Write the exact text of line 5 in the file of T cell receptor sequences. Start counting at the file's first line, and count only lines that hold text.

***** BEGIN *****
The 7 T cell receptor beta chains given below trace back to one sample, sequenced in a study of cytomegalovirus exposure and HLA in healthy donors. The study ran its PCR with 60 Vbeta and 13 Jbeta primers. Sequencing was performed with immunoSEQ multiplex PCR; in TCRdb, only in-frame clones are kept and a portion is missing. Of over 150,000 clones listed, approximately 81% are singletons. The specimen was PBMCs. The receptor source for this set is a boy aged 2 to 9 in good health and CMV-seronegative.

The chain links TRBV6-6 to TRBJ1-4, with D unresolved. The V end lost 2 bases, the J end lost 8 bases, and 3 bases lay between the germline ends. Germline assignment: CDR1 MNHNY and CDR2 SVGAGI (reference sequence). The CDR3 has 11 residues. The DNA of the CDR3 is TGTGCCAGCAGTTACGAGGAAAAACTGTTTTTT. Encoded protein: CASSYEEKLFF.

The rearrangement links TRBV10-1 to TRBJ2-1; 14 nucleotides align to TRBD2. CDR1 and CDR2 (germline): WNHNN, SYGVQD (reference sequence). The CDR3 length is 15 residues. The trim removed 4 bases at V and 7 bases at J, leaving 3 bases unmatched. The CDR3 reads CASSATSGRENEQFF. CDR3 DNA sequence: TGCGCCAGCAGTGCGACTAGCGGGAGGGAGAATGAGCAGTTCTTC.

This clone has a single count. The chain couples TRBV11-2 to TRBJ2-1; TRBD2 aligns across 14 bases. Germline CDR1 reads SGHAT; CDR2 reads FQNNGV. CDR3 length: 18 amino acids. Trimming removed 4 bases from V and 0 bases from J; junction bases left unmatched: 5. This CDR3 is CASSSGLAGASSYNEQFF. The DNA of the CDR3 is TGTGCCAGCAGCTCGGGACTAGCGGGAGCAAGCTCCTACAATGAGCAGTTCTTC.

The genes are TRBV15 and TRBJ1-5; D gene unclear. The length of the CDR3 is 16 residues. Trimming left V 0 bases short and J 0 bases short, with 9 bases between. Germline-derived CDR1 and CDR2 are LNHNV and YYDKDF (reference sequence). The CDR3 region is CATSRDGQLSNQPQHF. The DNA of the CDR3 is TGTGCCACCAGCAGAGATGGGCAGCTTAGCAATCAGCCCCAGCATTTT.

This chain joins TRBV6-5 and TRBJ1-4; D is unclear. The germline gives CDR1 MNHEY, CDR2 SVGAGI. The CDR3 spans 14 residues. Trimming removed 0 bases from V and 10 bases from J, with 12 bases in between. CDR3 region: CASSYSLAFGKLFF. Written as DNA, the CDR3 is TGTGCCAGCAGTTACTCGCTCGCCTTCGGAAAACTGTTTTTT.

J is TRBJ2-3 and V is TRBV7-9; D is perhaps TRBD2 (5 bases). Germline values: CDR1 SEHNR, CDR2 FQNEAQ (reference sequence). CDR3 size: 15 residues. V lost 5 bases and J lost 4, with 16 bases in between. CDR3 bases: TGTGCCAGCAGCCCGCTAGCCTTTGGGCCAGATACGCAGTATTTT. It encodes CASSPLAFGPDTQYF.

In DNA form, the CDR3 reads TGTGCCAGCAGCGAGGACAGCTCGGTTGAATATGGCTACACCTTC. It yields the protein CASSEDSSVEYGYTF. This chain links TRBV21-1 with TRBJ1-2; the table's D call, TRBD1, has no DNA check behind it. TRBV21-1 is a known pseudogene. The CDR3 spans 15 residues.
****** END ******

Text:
The genes are TRBV15 and TRBJ1-5; D gene unclear. The length of the CDR3 is 16 residues. Trimming left V 0 bases short and J 0 bases short, with 9 bases between. Germline-derived CDR1 and CDR2 are LNHNV and YYDKDF (reference sequence). The CDR3 region is CATSRDGQLSNQPQHF. The DNA of the CDR3 is TGTGCCACCAGCAGAGATGGGCAGCTTAGCAATCAGCCCCAGCATTTT.